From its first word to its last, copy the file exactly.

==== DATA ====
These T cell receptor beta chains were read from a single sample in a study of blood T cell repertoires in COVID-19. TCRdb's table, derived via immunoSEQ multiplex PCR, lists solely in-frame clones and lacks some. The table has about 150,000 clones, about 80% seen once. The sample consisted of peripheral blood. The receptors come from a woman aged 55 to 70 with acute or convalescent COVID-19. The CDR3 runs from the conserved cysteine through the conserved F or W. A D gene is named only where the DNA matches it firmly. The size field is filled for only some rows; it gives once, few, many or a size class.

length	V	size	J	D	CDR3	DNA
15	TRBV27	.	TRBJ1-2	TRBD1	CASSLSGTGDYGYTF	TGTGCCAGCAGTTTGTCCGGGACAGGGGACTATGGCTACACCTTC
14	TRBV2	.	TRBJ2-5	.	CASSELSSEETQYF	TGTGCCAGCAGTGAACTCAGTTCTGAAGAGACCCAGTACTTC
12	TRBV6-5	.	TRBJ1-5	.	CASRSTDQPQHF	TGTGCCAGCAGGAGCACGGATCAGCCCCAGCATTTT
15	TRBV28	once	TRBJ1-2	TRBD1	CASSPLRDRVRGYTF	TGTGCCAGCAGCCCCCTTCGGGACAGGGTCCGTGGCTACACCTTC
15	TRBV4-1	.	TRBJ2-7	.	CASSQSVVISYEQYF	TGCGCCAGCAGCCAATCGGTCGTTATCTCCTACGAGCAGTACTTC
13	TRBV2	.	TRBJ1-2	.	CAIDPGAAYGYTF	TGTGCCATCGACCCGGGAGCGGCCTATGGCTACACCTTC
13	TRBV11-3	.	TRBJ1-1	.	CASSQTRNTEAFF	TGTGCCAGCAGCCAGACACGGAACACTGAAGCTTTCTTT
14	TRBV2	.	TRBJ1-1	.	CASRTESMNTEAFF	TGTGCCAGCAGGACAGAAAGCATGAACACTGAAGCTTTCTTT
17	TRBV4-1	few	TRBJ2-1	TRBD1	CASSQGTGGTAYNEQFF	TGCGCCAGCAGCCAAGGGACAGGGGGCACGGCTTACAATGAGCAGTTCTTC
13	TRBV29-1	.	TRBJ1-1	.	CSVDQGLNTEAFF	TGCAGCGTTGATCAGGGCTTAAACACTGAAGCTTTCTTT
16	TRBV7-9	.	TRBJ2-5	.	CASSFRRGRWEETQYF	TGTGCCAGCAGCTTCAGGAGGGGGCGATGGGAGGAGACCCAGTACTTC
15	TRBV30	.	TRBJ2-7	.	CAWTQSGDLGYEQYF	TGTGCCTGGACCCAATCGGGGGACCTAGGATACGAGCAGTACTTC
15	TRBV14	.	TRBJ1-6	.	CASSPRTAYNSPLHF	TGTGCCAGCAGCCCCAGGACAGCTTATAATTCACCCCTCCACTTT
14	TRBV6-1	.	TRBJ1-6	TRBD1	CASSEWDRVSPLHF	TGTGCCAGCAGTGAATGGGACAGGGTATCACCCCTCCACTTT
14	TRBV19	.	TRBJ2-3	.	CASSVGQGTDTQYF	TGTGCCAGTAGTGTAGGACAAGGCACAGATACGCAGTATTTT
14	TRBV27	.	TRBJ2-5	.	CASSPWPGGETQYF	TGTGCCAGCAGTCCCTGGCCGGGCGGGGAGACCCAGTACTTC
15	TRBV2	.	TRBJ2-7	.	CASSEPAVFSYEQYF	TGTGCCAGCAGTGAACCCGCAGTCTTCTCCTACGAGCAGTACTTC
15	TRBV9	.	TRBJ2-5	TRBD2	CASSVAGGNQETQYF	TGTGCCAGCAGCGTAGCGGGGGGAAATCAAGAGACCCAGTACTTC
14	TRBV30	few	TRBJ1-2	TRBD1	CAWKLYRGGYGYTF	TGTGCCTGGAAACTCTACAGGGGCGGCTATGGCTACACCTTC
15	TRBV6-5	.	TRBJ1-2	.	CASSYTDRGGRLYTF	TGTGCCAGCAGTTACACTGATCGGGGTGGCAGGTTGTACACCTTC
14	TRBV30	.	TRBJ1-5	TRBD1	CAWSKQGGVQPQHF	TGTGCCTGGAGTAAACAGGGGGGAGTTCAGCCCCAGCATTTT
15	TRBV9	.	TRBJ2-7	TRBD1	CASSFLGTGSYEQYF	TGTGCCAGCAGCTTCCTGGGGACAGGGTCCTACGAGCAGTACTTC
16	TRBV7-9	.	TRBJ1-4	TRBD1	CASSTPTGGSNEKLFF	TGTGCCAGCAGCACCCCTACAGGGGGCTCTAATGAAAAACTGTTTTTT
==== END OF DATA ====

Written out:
These T cell receptor beta chains were read from a single sample in a study of blood T cell repertoires in COVID-19. TCRdb's table, derived via immunoSEQ multiplex PCR, lists solely in-frame clones and lacks some. The table has about 150,000 clones, about 80% seen once. The sample consisted of peripheral blood. The receptors come from a woman aged 55 to 70 with acute or convalescent COVID-19. The CDR3 runs from the conserved cysteine through the conserved F or W. A D gene is named only where the DNA matches it firmly. The size field is filled for only some rows; it gives once, few, many or a size class.

length	V	size	J	D	CDR3	DNA
15	TRBV27	.	TRBJ1-2	TRBD1	CASSLSGTGDYGYTF	TGTGCCAGCAGTTTGTCCGGGACAGGGGACTATGGCTACACCTTC
14	TRBV2	.	TRBJ2-5	.	CASSELSSEETQYF	TGTGCCAGCAGTGAACTCAGTTCTGAAGAGACCCAGTACTTC
12	TRBV6-5	.	TRBJ1-5	.	CASRSTDQPQHF	TGTGCCAGCAGGAGCACGGATCAGCCCCAGCATTTT
15	TRBV28	once	TRBJ1-2	TRBD1	CASSPLRDRVRGYTF	TGTGCCAGCAGCCCCCTTCGGGACAGGGTCCGTGGCTACACCTTC
15	TRBV4-1	.	TRBJ2-7	.	CASSQSVVISYEQYF	TGCGCCAGCAGCCAATCGGTCGTTATCTCCTACGAGCAGTACTTC
13	TRBV2	.	TRBJ1-2	.	CAIDPGAAYGYTF	TGTGCCATCGACCCGGGAGCGGCCTATGGCTACACCTTC
13	TRBV11-3	.	TRBJ1-1	.	CASSQTRNTEAFF	TGTGCCAGCAGCCAGACACGGAACACTGAAGCTTTCTTT
14	TRBV2	.	TRBJ1-1	.	CASRTESMNTEAFF	TGTGCCAGCAGGACAGAAAGCATGAACACTGAAGCTTTCTTT
17	TRBV4-1	few	TRBJ2-1	TRBD1	CASSQGTGGTAYNEQFF	TGCGCCAGCAGCCAAGGGACAGGGGGCACGGCTTACAATGAGCAGTTCTTC
13	TRBV29-1	.	TRBJ1-1	.	CSVDQGLNTEAFF	TGCAGCGTTGATCAGGGCTTAAACACTGAAGCTTTCTTT
16	TRBV7-9	.	TRBJ2-5	.	CASSFRRGRWEETQYF	TGTGCCAGCAGCTTCAGGAGGGGGCGATGGGAGGAGACCCAGTACTTC
15	TRBV30	.	TRBJ2-7	.	CAWTQSGDLGYEQYF	TGTGCCTGGACCCAATCGGGGGACCTAGGATACGAGCAGTACTTC
15	TRBV14	.	TRBJ1-6	.	CASSPRTAYNSPLHF	TGTGCCAGCAGCCCCAGGACAGCTTATAATTCACCCCTCCACTTT
14	TRBV6-1	.	TRBJ1-6	TRBD1	CASSEWDRVSPLHF	TGTGCCAGCAGTGAATGGGACAGGGTATCACCCCTCCACTTT
14	TRBV19	.	TRBJ2-3	.	CASSVGQGTDTQYF	TGTGCCAGTAGTGTAGGACAAGGCACAGATACGCAGTATTTT
14	TRBV27	.	TRBJ2-5	.	CASSPWPGGETQYF	TGTGCCAGCAGTCCCTGGCCGGGCGGGGAGACCCAGTACTTC
15	TRBV2	.	TRBJ2-7	.	CASSEPAVFSYEQYF	TGTGCCAGCAGTGAACCCGCAGTCTTCTCCTACGAGCAGTACTTC
15	TRBV9	.	TRBJ2-5	TRBD2	CASSVAGGNQETQYF	TGTGCCAGCAGCGTAGCGGGGGGAAATCAAGAGACCCAGTACTTC
14	TRBV30	few	TRBJ1-2	TRBD1	CAWKLYRGGYGYTF	TGTGCCTGGAAACTCTACAGGGGCGGCTATGGCTACACCTTC
15	TRBV6-5	.	TRBJ1-2	.	CASSYTDRGGRLYTF	TGTGCCAGCAGTTACACTGATCGGGGTGGCAGGTTGTACACCTTC
14	TRBV30	.	TRBJ1-5	TRBD1	CAWSKQGGVQPQHF	TGTGCCTGGAGTAAACAGGGGGGAGTTCAGCCCCAGCATTTT
15	TRBV9	.	TRBJ2-7	TRBD1	CASSFLGTGSYEQYF	TGTGCCAGCAGCTTCCTGGGGACAGGGTCCTACGAGCAGTACTTC
16	TRBV7-9	.	TRBJ1-4	TRBD1	CASSTPTGGSNEKLFF	TGTGCCAGCAGCACCCCTACAGGGGGCTCTAATGAAAAACTGTTTTTT